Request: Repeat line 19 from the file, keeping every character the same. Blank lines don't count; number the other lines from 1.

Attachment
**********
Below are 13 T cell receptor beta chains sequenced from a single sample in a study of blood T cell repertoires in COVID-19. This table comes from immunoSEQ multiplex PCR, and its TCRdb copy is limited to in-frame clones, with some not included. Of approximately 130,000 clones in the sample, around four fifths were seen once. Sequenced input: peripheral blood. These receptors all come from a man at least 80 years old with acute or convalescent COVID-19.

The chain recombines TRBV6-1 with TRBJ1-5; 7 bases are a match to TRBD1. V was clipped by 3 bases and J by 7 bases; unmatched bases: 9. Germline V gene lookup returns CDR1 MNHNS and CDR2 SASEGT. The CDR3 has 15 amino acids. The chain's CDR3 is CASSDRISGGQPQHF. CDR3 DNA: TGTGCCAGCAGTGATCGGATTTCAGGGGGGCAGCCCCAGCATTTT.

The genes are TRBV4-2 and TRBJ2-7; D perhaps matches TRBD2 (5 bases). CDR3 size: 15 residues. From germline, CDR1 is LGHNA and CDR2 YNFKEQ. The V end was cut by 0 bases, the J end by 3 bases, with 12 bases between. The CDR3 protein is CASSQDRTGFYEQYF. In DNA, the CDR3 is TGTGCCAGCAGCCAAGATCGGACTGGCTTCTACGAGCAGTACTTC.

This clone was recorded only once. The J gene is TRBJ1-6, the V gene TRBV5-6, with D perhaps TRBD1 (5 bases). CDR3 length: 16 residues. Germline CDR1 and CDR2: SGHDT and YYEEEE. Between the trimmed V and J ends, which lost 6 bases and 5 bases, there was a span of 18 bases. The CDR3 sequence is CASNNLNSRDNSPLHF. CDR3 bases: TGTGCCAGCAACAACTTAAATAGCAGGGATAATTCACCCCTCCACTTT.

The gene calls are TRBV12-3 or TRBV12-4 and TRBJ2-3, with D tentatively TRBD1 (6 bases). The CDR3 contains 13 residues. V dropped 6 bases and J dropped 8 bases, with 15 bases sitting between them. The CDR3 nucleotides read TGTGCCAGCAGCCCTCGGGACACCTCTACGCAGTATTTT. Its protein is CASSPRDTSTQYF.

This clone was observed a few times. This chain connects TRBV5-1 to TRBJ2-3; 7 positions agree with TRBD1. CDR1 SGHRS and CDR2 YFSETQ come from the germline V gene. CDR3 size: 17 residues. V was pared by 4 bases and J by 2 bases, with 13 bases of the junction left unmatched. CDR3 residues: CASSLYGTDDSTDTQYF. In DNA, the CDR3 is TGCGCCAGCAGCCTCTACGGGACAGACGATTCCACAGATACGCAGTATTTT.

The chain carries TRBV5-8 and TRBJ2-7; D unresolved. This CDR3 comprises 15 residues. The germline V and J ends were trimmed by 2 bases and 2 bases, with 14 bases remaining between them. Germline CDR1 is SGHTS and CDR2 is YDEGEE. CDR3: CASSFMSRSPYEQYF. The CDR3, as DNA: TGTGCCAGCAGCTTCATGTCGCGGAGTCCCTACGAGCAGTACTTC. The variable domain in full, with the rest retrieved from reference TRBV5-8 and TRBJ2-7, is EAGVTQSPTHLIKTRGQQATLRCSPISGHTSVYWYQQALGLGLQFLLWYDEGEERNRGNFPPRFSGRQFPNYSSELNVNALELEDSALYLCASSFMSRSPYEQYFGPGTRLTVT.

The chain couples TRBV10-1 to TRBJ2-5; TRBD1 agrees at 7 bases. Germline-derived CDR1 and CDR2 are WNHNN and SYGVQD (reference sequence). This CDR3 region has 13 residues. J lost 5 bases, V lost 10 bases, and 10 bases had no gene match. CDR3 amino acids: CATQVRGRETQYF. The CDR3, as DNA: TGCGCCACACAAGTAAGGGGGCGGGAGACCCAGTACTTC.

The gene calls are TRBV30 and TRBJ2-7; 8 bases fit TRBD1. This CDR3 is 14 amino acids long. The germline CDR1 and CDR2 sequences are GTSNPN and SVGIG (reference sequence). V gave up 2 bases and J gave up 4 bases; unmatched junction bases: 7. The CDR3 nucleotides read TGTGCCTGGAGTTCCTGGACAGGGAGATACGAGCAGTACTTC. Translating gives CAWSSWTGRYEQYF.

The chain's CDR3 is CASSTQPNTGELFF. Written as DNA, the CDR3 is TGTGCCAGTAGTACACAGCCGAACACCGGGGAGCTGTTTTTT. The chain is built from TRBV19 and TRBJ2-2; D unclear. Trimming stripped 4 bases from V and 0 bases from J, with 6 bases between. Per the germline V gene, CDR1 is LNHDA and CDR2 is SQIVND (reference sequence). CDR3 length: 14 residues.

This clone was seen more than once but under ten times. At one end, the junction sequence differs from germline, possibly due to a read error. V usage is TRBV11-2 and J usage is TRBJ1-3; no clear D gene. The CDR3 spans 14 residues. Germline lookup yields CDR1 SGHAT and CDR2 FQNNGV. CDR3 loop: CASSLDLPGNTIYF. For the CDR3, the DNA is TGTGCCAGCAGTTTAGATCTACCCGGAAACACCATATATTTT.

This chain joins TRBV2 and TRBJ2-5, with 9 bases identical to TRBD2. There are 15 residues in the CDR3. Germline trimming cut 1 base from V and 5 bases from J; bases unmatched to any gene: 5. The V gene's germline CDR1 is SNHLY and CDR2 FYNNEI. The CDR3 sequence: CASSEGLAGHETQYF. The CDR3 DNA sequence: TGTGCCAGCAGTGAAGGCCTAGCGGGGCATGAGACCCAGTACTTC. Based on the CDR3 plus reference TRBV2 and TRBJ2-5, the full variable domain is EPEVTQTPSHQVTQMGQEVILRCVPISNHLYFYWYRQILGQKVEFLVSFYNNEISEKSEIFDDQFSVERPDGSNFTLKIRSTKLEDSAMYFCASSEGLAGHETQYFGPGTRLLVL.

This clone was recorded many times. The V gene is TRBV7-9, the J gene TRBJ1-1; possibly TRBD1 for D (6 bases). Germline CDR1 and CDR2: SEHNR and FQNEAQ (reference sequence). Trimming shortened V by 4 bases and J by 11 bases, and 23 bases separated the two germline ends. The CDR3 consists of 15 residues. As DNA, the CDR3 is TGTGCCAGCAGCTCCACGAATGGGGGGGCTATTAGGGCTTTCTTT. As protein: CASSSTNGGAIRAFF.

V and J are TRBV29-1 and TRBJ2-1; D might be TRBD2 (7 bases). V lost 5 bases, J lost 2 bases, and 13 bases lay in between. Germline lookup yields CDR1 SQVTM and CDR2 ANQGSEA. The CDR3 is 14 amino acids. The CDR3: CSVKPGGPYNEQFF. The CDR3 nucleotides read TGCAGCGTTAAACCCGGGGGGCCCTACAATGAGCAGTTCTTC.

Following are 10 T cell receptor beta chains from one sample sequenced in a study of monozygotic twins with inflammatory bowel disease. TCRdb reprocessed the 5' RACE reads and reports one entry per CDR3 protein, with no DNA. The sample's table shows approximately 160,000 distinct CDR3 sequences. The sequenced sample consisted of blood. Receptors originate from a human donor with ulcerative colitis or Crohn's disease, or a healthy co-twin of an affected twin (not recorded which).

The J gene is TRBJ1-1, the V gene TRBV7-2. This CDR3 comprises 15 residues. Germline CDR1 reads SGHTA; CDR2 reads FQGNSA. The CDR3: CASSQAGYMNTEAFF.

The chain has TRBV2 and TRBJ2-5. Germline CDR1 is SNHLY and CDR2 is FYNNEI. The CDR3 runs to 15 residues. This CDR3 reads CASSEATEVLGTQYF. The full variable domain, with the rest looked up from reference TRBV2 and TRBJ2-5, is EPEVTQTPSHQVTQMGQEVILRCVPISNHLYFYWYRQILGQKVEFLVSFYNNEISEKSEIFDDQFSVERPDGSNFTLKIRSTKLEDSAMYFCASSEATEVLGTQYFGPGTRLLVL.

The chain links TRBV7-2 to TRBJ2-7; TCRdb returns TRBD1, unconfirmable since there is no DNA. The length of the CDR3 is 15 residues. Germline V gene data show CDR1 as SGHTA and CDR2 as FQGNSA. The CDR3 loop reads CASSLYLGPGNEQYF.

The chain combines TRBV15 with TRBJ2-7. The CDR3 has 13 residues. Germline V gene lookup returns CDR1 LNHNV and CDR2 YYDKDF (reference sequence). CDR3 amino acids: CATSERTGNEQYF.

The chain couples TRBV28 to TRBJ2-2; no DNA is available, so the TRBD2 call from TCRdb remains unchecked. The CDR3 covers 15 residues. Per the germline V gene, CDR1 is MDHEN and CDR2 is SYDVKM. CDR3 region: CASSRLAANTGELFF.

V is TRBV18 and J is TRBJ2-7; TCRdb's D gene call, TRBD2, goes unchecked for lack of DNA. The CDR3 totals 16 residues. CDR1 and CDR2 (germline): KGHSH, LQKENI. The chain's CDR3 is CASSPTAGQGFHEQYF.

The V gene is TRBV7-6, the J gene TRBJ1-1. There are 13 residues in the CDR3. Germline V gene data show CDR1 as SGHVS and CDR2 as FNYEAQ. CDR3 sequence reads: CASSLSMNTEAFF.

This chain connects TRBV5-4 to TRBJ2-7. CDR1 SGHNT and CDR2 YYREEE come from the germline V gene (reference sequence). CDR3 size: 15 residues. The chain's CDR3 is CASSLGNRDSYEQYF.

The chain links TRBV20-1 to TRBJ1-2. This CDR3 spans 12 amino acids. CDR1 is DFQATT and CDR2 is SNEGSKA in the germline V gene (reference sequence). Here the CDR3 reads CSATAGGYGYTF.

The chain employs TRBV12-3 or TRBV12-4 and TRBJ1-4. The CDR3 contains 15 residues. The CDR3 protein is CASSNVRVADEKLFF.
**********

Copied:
The chain combines TRBV15 with TRBJ2-7. The CDR3 has 13 residues. Germline V gene lookup returns CDR1 LNHNV and CDR2 YYDKDF (reference sequence). CDR3 amino acids: CATSERTGNEQYF.